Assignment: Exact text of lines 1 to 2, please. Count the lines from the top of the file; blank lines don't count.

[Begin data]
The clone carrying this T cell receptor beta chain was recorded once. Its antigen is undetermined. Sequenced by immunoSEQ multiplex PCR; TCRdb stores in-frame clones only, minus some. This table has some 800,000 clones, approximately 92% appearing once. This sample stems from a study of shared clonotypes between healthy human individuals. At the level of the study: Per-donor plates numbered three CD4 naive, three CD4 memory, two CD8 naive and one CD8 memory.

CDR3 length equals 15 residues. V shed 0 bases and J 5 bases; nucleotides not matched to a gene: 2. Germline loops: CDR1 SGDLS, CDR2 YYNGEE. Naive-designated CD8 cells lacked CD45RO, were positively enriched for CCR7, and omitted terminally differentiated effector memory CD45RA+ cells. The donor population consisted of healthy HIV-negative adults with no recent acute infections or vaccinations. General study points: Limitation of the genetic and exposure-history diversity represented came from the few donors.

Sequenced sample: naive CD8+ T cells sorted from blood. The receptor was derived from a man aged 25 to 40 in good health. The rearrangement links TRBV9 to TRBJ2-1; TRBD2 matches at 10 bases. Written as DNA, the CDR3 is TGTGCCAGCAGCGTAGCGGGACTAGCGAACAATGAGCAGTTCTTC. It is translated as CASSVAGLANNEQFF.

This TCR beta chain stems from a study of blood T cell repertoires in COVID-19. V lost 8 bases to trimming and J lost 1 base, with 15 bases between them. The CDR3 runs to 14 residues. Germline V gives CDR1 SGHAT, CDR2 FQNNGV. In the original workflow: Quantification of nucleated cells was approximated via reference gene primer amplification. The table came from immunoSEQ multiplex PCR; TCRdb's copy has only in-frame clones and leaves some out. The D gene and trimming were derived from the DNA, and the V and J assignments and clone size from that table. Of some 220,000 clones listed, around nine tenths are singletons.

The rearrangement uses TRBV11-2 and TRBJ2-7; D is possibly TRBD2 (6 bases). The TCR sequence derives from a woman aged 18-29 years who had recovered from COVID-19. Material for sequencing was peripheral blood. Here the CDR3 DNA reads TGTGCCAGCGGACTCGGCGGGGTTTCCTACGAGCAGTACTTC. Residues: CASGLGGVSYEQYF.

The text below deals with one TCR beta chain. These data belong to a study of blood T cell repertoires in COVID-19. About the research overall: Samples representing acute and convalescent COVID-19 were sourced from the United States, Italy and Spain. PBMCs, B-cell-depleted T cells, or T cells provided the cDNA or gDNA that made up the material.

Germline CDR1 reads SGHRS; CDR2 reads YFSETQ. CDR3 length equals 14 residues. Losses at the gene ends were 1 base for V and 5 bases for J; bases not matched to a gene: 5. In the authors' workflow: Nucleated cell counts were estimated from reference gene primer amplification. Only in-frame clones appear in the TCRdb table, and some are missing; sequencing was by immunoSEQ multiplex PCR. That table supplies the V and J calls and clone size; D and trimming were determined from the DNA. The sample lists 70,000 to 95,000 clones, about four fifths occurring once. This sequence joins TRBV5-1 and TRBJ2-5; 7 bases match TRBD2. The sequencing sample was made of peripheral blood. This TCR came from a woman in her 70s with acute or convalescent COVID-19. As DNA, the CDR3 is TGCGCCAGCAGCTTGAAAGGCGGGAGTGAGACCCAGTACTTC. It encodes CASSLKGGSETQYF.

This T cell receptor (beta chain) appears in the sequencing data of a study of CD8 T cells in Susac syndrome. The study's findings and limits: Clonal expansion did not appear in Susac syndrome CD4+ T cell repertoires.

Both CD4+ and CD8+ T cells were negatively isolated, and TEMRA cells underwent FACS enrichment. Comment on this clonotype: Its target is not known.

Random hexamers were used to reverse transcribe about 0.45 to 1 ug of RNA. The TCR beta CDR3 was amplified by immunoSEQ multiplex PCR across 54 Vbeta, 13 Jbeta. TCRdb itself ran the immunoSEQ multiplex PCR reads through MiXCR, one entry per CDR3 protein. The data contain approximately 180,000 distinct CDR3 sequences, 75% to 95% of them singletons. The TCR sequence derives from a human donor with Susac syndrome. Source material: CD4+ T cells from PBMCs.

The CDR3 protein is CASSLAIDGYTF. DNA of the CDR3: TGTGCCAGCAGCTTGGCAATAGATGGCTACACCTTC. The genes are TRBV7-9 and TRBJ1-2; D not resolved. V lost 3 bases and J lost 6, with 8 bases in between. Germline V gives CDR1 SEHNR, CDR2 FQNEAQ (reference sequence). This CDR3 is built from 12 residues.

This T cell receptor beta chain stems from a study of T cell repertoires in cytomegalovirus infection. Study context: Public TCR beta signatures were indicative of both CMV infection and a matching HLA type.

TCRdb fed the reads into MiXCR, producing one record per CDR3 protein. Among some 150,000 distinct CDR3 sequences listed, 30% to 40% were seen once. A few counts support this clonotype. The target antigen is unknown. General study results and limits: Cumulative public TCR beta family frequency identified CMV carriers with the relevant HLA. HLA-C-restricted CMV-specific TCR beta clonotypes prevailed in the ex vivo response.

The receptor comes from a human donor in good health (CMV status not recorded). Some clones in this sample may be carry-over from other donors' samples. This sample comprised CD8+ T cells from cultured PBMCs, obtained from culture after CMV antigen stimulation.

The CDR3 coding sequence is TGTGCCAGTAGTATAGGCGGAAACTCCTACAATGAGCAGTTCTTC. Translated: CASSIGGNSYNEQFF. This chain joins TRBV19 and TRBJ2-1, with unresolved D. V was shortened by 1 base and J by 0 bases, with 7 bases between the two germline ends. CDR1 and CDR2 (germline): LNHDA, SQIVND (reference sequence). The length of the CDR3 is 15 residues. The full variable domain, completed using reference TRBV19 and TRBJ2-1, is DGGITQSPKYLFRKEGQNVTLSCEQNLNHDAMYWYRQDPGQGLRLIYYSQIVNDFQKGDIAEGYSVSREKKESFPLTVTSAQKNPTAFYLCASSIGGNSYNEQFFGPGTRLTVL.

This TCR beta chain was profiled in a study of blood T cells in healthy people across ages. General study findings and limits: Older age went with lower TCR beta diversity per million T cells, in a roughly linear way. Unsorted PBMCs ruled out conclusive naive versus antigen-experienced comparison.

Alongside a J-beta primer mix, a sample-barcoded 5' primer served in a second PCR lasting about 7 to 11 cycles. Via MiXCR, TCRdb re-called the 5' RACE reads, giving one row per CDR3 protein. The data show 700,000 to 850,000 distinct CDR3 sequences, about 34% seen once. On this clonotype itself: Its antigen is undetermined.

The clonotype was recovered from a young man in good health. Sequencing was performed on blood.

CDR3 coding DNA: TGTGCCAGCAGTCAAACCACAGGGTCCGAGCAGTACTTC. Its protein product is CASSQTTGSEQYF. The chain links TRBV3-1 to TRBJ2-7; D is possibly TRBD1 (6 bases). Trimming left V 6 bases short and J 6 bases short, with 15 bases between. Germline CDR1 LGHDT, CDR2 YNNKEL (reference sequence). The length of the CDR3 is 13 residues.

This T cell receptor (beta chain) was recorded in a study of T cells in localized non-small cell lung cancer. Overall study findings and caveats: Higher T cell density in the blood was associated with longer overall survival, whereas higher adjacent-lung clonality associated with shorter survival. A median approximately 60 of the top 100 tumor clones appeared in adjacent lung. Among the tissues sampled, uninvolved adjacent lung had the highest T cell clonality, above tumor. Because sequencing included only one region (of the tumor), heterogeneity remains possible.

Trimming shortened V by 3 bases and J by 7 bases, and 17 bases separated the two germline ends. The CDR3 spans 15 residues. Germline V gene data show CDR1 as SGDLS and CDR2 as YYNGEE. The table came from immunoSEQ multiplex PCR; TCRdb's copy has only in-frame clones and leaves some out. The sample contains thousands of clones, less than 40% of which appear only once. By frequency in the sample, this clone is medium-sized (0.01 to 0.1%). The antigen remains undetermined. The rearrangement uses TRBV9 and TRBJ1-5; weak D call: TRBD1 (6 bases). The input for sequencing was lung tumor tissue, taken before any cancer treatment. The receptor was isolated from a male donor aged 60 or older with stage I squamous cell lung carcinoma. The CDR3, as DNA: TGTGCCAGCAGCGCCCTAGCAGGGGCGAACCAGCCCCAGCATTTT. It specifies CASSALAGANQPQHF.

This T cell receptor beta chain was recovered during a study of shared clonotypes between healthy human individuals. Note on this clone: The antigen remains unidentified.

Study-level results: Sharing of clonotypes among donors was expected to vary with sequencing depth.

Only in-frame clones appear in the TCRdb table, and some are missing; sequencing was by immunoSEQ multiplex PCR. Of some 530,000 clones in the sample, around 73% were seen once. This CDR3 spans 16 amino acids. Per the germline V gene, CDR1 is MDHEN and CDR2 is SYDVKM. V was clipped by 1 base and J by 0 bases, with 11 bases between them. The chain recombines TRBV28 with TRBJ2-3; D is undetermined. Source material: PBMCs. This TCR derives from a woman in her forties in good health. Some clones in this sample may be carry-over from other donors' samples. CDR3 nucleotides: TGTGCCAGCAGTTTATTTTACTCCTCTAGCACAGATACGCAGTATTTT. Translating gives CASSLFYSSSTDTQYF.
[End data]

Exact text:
The clone carrying this T cell receptor beta chain was recorded once. Its antigen is undetermined. Sequenced by immunoSEQ multiplex PCR; TCRdb stores in-frame clones only, minus some. This table has some 800,000 clones, approximately 92% appearing once. This sample stems from a study of shared clonotypes between healthy human individuals. At the level of the study: Per-donor plates numbered three CD4 naive, three CD4 memory, two CD8 naive and one CD8 memory.

CDR3 length equals 15 residues. V shed 0 bases and J 5 bases; nucleotides not matched to a gene: 2. Germline loops: CDR1 SGDLS, CDR2 YYNGEE. Naive-designated CD8 cells lacked CD45RO, were positively enriched for CCR7, and omitted terminally differentiated effector memory CD45RA+ cells. The donor population consisted of healthy HIV-negative adults with no recent acute infections or vaccinations. General study points: Limitation of the genetic and exposure-history diversity represented came from the few donors.